Wednesday, February 15, 2017

Union Wins Battle Over Maritime Cabotage and Flags of Convenience Crews

Government Caves In and Accepts It Has Broken Its Own Rules
Shipping News Feature
CANADA – Commencing next week, the Federal Court had been set to hear arguments in dozens of lawsuits filed by the Seafarers’ International Union of Canada (SIUC) against the Government of Canada. However, the case has now been resolved with the SIUC accepting a last-minute settlement offer put forward by the Government of Canada in a landmark case highlighting the union arguments against flags of convenience crews and overseas workers being paid substantially below national wages.

The SIU filed 42 lawsuits in 2015 saying that, instead of providing Canadian seafarers with the opportunity to work, and in violation of the Temporary Foreign Worker Program (TFWP), the Government of Canada was systematically issuing work permits to the non-Canadian crew members of hundreds of foreign ships engaged in shipping in Canadian waters. The SIUC found evidence that some of these temporary foreign workers made as little as $2.41 per hour while working in Canada, when they should have been paid the Canadian prevailing wage. In July 2016, the SIU filed an additional 13 lawsuits with similar allegations.

In July 2016, the Government of Canada admitted that it improperly issued work permits to the foreign crew members of the New England, a Marshall Islands flagged oil tanker that engaged in shipping in Canada. The Federal Court granted SIUC’s judicial review applications and set aside 11 work permits for the crew of the New England.

The SIUC was successful in reaching a settlement of the remaining outstanding 44 lawsuits with Employment and Social Development Canada (ESDC). Some of the settlement terms that ESDC has committed to are:

  1. Conduct a full review of ESDC’s TFWP policies and procedures as they relate to employment of Temporary Foreign Workers on foreign-flagged vessels engaged in Canadian domestic shipping. ESDC will consult with SIU Canada regarding the format of stakeholder discussions and SIU will have a seat at the table.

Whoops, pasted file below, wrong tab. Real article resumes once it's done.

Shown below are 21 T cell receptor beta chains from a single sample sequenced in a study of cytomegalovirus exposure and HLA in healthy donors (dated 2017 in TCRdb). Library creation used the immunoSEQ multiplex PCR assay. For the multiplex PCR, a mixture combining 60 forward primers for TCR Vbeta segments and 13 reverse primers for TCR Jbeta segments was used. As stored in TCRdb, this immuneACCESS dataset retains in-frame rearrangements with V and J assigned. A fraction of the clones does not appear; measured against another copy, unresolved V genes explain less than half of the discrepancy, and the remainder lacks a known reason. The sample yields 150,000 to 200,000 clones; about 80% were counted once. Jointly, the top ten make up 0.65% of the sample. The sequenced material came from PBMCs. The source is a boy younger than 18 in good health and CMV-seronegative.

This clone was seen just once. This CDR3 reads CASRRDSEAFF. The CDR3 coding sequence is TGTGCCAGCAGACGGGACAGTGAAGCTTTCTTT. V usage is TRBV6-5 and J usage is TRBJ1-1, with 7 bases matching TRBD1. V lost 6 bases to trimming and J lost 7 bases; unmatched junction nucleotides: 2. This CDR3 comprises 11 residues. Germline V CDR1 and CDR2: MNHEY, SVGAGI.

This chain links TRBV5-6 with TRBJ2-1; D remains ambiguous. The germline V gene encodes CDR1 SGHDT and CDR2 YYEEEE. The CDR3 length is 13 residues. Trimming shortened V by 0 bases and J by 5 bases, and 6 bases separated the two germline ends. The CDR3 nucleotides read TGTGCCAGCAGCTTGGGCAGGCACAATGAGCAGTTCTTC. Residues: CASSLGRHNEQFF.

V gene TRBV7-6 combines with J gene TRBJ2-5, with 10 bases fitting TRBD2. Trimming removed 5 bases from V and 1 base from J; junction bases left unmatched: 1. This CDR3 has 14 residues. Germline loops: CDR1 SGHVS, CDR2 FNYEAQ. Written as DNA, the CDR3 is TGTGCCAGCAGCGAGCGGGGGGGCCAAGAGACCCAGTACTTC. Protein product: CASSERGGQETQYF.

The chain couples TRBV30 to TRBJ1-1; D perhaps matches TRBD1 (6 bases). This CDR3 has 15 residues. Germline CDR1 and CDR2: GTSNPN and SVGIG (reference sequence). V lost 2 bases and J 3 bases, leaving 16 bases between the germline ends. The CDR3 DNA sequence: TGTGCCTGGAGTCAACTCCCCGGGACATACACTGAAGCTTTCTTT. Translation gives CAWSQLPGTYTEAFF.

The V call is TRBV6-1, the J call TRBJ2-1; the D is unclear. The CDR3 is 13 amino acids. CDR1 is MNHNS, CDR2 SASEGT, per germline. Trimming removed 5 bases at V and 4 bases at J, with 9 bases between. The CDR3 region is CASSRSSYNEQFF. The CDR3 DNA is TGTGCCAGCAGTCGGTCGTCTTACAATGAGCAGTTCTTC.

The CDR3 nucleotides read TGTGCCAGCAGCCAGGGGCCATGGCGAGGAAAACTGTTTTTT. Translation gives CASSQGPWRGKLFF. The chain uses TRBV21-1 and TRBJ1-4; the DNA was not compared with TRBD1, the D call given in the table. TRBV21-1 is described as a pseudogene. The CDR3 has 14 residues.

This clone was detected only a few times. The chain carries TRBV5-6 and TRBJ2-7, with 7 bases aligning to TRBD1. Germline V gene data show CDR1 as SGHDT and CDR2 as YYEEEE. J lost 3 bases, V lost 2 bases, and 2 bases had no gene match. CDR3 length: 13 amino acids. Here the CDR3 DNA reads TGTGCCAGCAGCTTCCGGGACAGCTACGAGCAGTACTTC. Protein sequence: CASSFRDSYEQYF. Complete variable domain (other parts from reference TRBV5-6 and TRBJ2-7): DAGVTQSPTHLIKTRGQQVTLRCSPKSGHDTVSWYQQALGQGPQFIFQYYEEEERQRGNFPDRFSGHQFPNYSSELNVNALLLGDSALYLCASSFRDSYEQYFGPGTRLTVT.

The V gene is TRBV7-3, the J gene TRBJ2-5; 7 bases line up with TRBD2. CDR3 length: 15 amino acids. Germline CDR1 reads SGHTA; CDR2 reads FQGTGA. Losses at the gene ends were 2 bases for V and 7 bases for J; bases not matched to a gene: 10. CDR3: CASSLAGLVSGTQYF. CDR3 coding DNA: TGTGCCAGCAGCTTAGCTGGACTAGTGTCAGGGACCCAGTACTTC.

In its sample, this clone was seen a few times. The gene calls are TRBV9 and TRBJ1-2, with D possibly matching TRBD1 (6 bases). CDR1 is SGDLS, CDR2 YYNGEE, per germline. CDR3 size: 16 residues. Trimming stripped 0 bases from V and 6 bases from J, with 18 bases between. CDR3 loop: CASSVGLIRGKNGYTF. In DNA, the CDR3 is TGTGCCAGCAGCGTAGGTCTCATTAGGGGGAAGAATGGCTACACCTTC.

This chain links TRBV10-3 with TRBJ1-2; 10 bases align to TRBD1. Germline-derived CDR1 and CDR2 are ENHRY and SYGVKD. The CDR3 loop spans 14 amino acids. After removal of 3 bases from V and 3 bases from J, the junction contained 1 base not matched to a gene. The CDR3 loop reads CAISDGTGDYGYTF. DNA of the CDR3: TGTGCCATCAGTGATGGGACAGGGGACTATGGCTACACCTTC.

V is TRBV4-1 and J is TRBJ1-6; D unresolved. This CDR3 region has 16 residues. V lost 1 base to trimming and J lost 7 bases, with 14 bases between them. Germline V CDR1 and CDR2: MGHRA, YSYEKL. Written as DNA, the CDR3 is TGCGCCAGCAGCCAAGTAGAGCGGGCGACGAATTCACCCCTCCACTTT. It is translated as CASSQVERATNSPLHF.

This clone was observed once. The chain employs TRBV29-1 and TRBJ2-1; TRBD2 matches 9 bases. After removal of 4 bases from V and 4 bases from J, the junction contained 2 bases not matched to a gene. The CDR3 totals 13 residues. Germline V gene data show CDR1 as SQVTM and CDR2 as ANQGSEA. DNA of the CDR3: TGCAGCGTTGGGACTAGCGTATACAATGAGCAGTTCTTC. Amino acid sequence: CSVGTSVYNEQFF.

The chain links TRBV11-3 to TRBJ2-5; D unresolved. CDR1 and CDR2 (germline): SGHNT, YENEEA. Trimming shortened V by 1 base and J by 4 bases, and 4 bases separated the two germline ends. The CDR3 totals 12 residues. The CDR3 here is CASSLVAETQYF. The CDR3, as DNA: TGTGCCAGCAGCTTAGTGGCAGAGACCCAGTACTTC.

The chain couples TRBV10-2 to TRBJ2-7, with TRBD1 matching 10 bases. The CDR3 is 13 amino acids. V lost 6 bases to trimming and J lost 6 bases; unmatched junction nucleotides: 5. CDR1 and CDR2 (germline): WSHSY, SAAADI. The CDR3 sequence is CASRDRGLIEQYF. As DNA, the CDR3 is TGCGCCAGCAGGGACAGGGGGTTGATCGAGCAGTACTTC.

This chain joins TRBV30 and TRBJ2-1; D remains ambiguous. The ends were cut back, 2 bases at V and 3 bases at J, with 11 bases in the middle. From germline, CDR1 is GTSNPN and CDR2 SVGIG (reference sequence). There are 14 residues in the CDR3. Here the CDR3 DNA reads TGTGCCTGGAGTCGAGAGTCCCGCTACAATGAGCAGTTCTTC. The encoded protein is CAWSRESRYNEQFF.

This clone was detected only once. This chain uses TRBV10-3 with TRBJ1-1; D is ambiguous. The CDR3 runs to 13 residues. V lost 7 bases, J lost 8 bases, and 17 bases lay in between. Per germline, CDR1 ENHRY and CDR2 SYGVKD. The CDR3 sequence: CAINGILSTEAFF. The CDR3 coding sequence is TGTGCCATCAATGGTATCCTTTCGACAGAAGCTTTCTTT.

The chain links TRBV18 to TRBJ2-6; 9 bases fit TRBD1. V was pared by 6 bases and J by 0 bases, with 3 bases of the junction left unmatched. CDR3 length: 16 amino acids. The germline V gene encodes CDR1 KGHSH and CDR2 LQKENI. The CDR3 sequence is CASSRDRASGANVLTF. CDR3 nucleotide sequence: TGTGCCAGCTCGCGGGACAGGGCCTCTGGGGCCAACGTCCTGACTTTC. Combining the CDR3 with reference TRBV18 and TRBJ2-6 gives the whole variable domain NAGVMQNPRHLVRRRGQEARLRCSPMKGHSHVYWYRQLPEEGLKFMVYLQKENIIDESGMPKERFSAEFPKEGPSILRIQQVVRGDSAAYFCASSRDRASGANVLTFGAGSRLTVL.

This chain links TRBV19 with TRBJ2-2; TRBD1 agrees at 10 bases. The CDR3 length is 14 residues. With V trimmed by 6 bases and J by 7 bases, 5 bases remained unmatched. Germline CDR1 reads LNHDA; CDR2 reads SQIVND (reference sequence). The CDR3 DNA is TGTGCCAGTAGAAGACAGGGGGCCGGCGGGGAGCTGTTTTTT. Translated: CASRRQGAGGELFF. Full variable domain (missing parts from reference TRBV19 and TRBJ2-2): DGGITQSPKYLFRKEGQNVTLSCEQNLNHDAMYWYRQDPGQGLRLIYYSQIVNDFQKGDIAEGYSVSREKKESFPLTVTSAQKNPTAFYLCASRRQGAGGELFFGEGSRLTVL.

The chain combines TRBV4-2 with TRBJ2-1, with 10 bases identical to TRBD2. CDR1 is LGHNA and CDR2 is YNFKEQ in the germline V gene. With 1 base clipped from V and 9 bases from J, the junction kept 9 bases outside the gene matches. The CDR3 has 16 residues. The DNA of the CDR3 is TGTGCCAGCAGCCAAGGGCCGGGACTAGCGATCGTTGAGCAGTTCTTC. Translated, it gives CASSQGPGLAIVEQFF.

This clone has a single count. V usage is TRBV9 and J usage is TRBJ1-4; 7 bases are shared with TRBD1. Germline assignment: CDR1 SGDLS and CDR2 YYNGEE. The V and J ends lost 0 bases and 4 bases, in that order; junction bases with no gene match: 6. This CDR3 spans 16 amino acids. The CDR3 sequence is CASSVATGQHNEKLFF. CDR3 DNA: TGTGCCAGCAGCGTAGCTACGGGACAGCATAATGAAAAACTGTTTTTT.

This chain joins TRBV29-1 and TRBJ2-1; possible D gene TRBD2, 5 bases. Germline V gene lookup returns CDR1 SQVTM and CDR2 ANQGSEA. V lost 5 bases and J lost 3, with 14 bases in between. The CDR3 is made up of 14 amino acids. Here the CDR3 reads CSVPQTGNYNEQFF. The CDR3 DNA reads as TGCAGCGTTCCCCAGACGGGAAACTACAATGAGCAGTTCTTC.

2. Immediately issue an interim practice directive to ESDC officers to enforce requirements under the TFWP requiring employers looking to hire foreign workers to crew vessels to first advertise the positions to Canadian Seafarers to prove that there are no available Canadian seafarers, and to also require documentation from employers seeking an exemption from minimum advertising requirements.
  3. Carefully consider and commence investigations into the SIUC’s allegations that seafarers admitted to work in Canada as Temporary Foreign Workers are not being paid the proper Canadian prevailing wage and, in some cases, are being paid below the Canadian minimum wage.

The settlement is hailed by the unions as a major victory for the SIUC and its members. The SIU Canada says it looks forward to participating as a lead stakeholder in a full review of the TFWP policies and procedures as they relate to employment of Temporary Foreign Workers on foreign-flagged vessels of all types engaged in Canadian domestic shipping. SIU President James Given commented: